Sensitive Teeth
Sensitive Teeth

For some people eating an ice-cream, drinking a hot drink or eating some sour foods can make their teeth hurt. This is referred to as sensitive teeth. For some people this is a constant feeling but for others it can come and go. The level of discomfort can vary, as can the triggers.

For some people it can feel sharp and sudden like their teeth are ‘on edge.’ For the people who suffer it can cause great distress and discomfort when eating and drinking.

What Causes Sensitive Teeth

There are a few things can can cause sensitive teeth.

Brushing your teeth too hard. This definitely doesn’t make them cleaner. In fact it can cause damage to the protective enamel layer of the teeth. Thus making your teeth feel sensitive. When brushing it is important to brush gently and with a soft tooth brush.

Gum disease. This can cause your gums to recede. Which in term exposes the root surfaces which can trigger sensitivity.

The food we consume. Acidic drinks and foods can erode the tooth enamel. Additionally stomach acid in the mouth can do the same damage. For people who have reflux or repeated vomiting as a result of illness their teeth can be adversely affected.

Grinding or clenching your teeth. Annoyingly this usually happens in your sleep so you have limited control over stopping. This can cause great stress on your teeth and wear away the enamel.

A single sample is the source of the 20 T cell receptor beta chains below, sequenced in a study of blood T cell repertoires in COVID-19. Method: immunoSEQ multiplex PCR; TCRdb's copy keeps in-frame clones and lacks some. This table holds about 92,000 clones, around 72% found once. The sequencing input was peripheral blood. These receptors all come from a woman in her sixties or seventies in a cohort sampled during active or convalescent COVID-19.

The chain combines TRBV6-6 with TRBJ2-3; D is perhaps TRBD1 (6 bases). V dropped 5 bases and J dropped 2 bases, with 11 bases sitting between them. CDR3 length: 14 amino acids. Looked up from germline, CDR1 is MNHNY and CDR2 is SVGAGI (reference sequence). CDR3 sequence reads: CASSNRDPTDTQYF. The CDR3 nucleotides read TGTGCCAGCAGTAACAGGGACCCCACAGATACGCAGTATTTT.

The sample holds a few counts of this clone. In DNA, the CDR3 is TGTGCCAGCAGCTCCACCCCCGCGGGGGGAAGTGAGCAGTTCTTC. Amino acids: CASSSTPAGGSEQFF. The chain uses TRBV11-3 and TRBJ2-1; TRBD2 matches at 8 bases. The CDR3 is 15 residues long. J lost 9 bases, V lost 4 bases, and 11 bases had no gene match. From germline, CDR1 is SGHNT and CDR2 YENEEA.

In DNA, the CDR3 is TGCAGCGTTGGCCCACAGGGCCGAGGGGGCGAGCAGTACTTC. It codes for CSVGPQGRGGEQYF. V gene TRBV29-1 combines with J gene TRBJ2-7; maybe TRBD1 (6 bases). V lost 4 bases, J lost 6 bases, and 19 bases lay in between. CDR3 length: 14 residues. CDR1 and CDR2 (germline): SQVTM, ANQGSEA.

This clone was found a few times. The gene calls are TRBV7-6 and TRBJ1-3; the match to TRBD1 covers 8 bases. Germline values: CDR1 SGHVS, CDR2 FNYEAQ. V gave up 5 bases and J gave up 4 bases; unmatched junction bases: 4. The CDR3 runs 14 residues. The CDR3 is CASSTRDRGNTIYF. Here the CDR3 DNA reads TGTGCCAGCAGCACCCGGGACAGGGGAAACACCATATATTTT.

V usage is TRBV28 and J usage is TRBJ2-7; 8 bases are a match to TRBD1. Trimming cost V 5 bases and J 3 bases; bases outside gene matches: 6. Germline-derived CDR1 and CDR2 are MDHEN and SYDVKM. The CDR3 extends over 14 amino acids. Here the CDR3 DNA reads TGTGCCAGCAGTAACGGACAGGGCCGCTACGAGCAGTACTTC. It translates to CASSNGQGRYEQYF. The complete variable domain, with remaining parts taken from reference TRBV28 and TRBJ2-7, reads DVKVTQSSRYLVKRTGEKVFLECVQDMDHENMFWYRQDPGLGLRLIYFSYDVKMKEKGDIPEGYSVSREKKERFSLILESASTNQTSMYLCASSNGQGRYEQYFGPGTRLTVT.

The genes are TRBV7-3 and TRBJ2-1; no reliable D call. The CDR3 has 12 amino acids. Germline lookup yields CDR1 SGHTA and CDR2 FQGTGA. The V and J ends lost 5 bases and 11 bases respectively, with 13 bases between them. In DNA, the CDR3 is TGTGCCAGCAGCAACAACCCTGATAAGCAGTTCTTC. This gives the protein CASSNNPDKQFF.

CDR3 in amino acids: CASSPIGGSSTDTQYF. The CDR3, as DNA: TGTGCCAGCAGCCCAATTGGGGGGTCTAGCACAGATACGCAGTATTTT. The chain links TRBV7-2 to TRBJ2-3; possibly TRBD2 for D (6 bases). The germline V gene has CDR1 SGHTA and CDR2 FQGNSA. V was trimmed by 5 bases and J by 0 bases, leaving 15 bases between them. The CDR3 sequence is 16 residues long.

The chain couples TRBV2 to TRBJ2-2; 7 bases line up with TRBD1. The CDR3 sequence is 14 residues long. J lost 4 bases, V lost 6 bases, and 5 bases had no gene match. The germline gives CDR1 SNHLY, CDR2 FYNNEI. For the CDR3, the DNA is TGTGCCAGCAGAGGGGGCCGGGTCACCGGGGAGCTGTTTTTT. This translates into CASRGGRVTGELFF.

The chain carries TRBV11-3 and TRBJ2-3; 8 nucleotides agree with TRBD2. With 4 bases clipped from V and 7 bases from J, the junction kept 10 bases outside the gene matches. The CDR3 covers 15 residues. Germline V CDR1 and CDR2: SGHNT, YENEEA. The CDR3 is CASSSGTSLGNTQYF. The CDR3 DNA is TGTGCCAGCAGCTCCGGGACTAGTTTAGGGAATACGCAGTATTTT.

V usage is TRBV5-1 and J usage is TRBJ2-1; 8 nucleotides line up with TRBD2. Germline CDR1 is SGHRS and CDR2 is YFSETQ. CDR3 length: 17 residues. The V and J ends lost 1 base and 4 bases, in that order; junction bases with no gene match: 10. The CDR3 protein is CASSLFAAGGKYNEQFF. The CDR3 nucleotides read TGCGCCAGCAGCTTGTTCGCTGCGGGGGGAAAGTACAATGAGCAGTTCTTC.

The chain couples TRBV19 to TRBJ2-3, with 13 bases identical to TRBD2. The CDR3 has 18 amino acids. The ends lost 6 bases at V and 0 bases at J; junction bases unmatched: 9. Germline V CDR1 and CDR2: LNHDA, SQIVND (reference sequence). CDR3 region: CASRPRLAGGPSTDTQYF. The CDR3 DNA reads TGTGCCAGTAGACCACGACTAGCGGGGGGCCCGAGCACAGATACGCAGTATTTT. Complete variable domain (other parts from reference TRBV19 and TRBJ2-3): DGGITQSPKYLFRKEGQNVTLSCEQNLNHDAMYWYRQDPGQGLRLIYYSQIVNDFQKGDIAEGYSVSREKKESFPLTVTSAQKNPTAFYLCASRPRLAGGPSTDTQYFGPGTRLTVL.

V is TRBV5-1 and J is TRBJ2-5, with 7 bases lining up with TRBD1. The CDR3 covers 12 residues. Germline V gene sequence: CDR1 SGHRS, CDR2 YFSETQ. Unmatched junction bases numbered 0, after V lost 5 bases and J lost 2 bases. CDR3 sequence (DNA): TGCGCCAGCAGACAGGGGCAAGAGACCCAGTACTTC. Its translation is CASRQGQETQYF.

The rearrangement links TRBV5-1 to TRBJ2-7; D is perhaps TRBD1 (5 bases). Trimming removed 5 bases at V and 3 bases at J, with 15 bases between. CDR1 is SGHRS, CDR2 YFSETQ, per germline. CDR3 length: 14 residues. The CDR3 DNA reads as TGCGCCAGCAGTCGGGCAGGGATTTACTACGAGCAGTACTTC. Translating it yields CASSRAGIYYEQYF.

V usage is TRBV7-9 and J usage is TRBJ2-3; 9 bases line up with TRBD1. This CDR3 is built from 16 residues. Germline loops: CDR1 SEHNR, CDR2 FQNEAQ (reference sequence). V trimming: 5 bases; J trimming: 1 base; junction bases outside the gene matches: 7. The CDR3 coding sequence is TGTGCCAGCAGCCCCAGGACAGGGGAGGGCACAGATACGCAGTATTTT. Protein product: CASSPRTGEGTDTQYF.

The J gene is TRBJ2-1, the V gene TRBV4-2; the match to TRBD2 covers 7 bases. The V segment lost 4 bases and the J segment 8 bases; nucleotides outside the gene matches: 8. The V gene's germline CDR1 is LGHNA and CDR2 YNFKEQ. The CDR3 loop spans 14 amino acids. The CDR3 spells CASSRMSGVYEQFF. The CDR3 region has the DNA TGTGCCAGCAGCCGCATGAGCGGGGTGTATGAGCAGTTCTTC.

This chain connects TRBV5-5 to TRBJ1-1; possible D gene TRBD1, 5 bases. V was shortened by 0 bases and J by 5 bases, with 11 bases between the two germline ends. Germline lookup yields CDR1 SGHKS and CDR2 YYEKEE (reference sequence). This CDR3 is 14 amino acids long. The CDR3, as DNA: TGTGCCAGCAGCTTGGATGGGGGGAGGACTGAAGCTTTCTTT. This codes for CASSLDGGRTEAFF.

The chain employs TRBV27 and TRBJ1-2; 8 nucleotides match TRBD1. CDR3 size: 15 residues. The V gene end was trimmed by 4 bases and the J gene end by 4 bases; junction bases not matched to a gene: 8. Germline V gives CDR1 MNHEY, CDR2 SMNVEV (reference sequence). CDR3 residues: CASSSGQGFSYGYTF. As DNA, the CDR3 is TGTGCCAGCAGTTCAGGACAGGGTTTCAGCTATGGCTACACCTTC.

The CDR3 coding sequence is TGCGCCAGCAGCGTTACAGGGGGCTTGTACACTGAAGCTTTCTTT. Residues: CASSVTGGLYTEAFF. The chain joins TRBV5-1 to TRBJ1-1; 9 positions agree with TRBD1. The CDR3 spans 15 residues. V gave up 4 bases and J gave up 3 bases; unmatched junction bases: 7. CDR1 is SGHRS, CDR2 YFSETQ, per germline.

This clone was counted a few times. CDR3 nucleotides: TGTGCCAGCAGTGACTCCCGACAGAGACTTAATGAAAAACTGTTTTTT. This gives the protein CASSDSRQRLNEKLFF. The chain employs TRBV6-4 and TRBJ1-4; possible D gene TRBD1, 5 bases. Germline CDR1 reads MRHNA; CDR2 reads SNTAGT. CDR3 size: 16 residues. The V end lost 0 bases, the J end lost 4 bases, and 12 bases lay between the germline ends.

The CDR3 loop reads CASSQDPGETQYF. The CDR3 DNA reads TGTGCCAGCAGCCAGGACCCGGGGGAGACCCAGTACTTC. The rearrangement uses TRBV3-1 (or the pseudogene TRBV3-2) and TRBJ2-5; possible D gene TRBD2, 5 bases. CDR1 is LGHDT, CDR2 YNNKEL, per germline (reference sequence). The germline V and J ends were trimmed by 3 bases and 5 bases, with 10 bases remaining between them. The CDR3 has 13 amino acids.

Chipped, broken or decayed teeth. This can result in the nerve in the tooth to become irritated and sensitive.

Dental work. Such as crowns, fillings or restoration. Even a routine clean and scale can cause temporary sensitivity. Your dentist will always discuss this possibility with you at the time of treatment.

What You Can Do To Avoid Sensitive Teeth

The first, and easiest, way to minimise the effects of sensitive teeth is correct regular brushing and flossing. If you’re not sure what your doing, or need a refresher, we are always happy to talk to you about your technique.

Soft toothbrushes do not places as much wear on your teeth. Sensitive toothpaste can also help. If you aren’t sure which one is the best for you, ask you dentist. If you do have foods or drinks that are acidic it is best to rinse you mouth with water afterwards and wait at least an hour before brushing. This is to prevent simply scrubbing the acid into your teeth.

By sticking to the daily brushing and flossing routine and having regular check ups with your dentist, your sensitivity may be minimised. However, if the pain is becoming too much and is affecting your enjoyment of food, it is important to see you dentist. They can identify the cause of the sensitivity and will be able to work out the best solution for you.

Don’t suffer in silence

We are here to help. If you are experiencing sensitive teeth, we want to know about it. Both your dentist and hygienist are trained to identify the cause and treatment.

It’s important to remember that some tooth sensitivity is caused by more serious problems, including tooth decay, a fractured filling, a cracked tooth or even a root canal problem. So don’t overlook the importance of a professional diagnosis by your dentist.

Make an appointment today